Ramadan has arrived!
Nothing brings people together like food, and during Ramdan, the lack thereof. Ramadan at my parent’s house always consisted of the same ritual. My mother and I would vow to eat better meals, and healthier food. We would promise to cut back on delicious fried potato samosas and pakoras. We would eat fruits and vegetables and be content. My father would look at us with horror. I’m sure he wondered how we had the audacity to deprive him oil soaked foods.
Of course this never lasted. We would start out well intentioned and stick to our plan. But, within a week, we would break down and someone would begin frying something… anything really. And how can you avoid it? Whenever I smell pakora or samosa I think of Ramadan. I always remember my family coming together to prepare an iftar. My father making fruit salad, my mother and I wrapping and freezing samosas, my brother placing only 2 dates per plate (my mother set a 2 date per person, per iftar quota).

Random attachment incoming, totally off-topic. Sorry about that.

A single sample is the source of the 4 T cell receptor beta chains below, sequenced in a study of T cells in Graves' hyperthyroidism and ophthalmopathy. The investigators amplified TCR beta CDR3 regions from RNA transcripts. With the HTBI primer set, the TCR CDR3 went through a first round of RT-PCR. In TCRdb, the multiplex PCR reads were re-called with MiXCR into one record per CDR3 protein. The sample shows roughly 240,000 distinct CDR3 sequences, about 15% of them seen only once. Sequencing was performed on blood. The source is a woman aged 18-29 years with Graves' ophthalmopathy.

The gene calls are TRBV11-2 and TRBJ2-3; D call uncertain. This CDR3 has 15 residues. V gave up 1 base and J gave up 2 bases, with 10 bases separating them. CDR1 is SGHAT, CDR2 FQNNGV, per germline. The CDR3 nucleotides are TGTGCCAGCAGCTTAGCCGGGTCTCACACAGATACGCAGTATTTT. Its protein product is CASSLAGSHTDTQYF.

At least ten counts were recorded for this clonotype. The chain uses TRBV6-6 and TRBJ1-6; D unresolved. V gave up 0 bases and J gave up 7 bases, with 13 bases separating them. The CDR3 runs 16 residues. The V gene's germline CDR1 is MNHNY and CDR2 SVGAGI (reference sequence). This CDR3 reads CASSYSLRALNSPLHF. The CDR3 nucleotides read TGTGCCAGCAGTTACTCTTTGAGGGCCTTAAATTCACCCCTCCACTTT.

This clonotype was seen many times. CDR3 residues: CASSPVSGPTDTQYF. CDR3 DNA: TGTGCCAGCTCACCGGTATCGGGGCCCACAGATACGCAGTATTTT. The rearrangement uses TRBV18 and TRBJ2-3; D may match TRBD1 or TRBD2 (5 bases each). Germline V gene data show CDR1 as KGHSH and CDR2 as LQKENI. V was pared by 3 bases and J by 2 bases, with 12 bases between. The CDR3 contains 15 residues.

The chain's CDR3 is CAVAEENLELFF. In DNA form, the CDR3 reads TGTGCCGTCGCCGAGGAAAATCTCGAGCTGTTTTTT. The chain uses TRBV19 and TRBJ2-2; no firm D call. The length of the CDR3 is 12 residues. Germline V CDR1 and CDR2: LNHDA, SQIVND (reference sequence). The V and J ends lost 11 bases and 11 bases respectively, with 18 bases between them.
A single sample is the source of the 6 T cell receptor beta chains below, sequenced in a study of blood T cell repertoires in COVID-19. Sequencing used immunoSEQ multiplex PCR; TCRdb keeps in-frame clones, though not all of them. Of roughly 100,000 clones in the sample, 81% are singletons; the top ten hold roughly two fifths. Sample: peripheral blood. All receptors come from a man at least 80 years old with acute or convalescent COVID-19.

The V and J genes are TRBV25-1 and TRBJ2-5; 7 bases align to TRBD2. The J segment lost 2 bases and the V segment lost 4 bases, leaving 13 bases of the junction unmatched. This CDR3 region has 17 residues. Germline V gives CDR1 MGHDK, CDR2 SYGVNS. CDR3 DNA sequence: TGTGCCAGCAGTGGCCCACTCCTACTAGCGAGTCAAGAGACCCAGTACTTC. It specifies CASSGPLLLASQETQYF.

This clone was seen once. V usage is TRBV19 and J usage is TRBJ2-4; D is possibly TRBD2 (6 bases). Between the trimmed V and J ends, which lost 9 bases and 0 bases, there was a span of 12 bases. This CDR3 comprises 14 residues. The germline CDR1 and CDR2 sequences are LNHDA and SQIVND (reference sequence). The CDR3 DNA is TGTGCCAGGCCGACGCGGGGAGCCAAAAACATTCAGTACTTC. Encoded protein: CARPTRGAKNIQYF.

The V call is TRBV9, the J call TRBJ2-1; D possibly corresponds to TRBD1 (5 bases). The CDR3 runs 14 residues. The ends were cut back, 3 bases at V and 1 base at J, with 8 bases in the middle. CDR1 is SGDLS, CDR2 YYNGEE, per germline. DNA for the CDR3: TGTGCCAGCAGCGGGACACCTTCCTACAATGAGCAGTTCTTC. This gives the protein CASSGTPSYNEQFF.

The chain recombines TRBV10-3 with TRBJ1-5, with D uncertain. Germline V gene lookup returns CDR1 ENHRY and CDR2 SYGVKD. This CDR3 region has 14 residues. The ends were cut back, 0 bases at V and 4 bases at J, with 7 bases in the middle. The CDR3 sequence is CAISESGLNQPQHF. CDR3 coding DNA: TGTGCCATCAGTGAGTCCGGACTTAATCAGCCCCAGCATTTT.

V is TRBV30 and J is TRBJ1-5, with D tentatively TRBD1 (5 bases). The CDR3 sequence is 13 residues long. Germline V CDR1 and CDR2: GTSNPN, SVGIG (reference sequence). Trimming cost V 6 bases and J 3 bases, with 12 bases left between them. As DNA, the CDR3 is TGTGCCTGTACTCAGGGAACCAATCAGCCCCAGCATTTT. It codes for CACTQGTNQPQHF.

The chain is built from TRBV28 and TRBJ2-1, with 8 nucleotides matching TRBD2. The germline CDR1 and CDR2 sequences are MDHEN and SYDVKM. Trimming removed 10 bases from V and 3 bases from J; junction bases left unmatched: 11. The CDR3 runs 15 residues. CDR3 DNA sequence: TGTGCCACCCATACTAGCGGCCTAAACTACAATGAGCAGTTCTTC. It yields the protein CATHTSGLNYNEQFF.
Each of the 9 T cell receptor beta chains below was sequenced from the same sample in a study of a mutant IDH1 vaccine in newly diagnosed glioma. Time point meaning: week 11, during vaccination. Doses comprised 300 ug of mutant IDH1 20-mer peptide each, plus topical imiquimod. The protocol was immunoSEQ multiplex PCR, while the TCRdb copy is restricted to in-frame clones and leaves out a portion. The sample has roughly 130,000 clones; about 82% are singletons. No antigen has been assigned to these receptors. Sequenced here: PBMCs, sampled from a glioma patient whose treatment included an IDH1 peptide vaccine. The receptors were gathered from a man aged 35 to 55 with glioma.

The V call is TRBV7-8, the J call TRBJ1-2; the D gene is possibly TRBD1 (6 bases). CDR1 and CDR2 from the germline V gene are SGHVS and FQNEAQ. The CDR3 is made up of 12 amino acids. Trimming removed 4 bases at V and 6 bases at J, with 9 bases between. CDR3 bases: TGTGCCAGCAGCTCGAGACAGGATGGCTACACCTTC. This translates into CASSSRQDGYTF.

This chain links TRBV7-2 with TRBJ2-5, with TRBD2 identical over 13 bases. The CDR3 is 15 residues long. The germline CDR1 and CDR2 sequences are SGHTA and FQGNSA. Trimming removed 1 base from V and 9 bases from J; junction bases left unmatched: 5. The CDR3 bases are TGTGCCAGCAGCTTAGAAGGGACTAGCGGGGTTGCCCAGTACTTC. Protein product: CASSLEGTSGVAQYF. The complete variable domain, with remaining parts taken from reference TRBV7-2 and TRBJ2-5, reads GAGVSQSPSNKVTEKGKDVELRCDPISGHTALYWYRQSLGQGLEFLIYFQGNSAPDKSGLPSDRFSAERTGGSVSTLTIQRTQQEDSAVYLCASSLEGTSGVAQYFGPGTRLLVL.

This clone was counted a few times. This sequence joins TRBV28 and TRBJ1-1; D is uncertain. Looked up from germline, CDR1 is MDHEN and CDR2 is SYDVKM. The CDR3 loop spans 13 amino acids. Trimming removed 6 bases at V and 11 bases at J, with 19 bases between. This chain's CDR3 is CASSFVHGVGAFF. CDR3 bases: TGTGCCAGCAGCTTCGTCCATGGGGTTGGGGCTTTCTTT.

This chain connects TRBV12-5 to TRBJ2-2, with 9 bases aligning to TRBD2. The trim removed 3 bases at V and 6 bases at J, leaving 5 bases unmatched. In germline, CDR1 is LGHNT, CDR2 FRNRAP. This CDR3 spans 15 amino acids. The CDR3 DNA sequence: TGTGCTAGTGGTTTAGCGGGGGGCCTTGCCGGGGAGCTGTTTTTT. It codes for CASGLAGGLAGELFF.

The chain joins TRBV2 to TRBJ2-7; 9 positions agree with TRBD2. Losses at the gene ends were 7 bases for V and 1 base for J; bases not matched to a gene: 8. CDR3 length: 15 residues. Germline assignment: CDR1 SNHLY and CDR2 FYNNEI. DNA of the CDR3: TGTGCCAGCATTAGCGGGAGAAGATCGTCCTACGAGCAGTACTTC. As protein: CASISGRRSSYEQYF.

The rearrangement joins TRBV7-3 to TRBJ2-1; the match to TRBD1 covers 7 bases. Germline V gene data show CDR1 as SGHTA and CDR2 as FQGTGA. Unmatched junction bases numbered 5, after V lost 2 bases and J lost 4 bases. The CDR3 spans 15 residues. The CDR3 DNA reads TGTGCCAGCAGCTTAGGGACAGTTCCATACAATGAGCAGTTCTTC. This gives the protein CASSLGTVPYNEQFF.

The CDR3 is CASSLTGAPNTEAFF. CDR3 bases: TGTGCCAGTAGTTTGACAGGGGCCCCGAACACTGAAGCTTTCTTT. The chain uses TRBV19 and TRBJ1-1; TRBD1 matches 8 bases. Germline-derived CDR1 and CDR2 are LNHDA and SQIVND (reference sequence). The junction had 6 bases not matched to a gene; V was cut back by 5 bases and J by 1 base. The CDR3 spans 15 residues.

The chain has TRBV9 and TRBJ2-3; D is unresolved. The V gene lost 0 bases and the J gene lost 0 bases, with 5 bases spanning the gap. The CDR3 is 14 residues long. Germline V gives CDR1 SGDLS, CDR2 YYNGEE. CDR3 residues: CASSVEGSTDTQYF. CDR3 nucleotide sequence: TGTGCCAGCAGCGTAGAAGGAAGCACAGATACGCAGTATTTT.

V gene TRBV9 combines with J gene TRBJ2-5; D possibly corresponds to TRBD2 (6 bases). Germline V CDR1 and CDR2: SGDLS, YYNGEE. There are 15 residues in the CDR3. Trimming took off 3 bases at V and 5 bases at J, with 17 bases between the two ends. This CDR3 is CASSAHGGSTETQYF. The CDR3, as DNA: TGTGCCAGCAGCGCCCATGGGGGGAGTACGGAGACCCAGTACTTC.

Sticking to tradition. I have vowed to eat healthy (stop laughing). I’m not sure how long it will last, but I’m motivated by the fact that I really only have a few select meals that will nourish my body with the things that it needs… not what it wants.
Yogurt. This seemed a good place to start.
Unfortunately, I failed, I think. Whatever it was, it was definitely more than 400 degrees from perfection. I followed a recipe my mother gave me. I googled some directions on how to make yogurt and in the end it was just a runny mess of chunky stuff. I wasn’t able to achieve perfectly smooth and creamy yogurt. If you’ve made yogurt successfully, please help me out!
I began by boiling 4 cups of milk. Once the milk began to boil, or froth rather. I stirred vigorously, and allowed it a good minute or two to boil. I then turned the heat off and let the milk come to a lukewarm temperature. At this point I added two tablespoons of yogurt with active cultures and mixed well. I stuck the pot in the oven set to 100 degrees and allowed the bacteria to do their thing. 8 hours later, I had a soupy yogurt. It was yogurt, I think, but thin. Almost like a raita. Draining some of the water that accumulated on top helped, but still… it wasn’t thick and creamy. So I googled some more and learned that homemade yogurts tend to be thinner because it doesn’t contain Pectin, a gelling agent.
What is a girl to do? Do I buy pectin? Do I just use some cheese cloth and strain the whole thing? No, going to the store is not an option. I must conquer bacteria!